Jesus reiterates this in Luke's gospel, chapter 10, verses 25 to 28. He ties compliance with this law in to eternal life. And, behold, a certain lawyer stood up, and tempted him, saying, Master, what shall I do to inherit eternal life? He said unto him, What is written in the law? how readest thou? And he answering said, Thou shalt love the Lord thy God with all thy heart, and with all thy soul, and with all thy strength, and with all thy mind; and thy neighbour as thyself. And he said unto him, Thou hast answered right: this do, and thou shalt live. Note that here, the response was given by a lawyer, and the lawyer's response is fourfold, reflecting the words of Jesus that I commented on earlier.

The final synoptic reiteration of this commandment comes from Matthew's gospel, 22:35-40. Then one of them, which was a lawyer, asked him a question, tempting him, and saying, Master, which is the great commandment in the law? Jesus said unto him, Thou shalt love the Lord thy God with all thy heart, and with all thy soul, and with all thy mind. This is the first and great commandment. And the second is like unto it, Thou shalt love thy neighbour as thyself. On these two commandments hang all the law and the prophets. Interestingly, Matthew's record is threefold. The third item is "mind" here, unlike "strength", which is the King James and Septuagint rendering of Deuteronomy. This is important! Christ is implicitly teaching that the mind is greater than the strength here, despite other thoughts to the contrary. In this light, the King James rendering of the Deuteronomy passage should be revised. Finally, we see the law and the prophets re-emerge.

Using Matthew's references to the law and the prophets, a relation becomes plain. The golden rule is the law and the prophets, and it hangs from the two greatest commandments. The Greek word "krematai" translated as "hang" is also used to describe the criminals hanging on the crosses alongside Jesus. The implications here have many readings. One is that Christ's teaching is the superior implementation of the golden rule ethic. Another is that failure to connect the golden rule to Christ's superior implementation will hang you!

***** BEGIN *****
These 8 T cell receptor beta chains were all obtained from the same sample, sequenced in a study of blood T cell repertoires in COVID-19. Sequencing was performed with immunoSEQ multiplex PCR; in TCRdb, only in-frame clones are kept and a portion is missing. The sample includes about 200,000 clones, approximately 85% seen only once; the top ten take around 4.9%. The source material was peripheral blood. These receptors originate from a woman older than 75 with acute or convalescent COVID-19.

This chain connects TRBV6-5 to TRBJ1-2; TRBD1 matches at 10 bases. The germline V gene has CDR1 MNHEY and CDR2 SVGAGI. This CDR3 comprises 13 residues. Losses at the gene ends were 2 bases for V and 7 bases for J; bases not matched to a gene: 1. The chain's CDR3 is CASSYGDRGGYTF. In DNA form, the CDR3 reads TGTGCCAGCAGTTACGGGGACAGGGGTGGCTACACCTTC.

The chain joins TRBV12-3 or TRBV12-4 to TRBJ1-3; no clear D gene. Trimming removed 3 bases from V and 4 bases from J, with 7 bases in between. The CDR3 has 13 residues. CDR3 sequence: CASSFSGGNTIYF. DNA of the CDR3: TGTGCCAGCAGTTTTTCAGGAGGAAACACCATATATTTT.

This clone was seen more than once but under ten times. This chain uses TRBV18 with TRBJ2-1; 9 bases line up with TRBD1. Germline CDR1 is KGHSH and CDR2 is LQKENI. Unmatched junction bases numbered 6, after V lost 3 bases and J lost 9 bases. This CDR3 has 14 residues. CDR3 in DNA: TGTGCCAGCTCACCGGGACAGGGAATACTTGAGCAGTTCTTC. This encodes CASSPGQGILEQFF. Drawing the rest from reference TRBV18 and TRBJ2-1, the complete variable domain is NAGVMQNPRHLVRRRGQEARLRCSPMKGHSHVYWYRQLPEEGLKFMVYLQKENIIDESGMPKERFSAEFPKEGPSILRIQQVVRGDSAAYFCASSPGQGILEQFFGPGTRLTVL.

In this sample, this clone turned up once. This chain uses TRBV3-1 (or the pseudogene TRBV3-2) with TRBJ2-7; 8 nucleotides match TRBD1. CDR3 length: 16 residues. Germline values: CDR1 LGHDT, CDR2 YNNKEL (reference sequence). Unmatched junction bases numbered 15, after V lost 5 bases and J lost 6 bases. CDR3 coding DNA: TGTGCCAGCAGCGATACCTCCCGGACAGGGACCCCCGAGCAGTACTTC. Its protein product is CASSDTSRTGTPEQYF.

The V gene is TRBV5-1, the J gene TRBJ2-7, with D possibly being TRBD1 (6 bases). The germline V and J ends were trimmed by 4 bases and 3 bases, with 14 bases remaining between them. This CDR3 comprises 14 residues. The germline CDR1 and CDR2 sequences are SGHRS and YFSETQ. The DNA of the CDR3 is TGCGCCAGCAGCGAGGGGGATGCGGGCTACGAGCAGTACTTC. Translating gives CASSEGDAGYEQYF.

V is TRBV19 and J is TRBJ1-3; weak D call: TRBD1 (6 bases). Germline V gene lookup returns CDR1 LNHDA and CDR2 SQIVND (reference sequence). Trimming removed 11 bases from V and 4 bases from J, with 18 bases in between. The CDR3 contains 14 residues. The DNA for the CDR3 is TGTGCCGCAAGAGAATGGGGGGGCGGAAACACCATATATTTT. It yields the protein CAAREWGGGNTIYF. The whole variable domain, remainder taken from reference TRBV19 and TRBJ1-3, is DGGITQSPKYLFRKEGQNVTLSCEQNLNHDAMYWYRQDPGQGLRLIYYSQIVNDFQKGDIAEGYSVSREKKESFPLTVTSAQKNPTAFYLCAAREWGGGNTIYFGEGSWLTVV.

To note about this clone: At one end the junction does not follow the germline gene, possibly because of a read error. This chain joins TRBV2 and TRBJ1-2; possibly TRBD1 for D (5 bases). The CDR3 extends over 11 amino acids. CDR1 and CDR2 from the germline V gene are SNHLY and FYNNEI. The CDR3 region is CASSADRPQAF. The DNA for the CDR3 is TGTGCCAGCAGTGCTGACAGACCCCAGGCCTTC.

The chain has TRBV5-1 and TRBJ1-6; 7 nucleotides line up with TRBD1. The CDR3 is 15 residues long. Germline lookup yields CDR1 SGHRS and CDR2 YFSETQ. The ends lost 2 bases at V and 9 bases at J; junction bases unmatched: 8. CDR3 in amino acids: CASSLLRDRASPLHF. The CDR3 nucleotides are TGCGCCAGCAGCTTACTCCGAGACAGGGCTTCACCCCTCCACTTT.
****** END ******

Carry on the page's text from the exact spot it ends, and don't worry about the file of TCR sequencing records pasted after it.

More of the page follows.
The central commanding verb—the Greek word "agape"—used in the greatest commandments is love. This is misleading in English because love in English has come to mean many things that are not implied by the Greek word. Agape is a God-like love that is distinct from romantic, friendly, and familial loves. The word itself is only weakly-attested in ancient Greek literature; it was popularized by Jesus. Christ's final reframing of the golden rule is to place himself at the centre. John's gospel records this, 13:34-35. A new commandment I give unto you, That ye love one another; as I have loved you, that ye also love one another. By this shall all men know that ye are my disciples, if ye have love one to another.

With that final passage, the thrust of this article completes. The divine epistemology of the Christ begins with the golden rule, grows in the law of the Old Testament, which is then interpreted truly by Jesus, and finally is supplanted by Christ's perfect example. Without it, a man is condemned to hang, and the wrath of God abideth on him. The only true form of cognitive success available to humanity is to acknowledge Christ's superiority as supreme arbiter of ethical behaviour. Everything else is subsequent.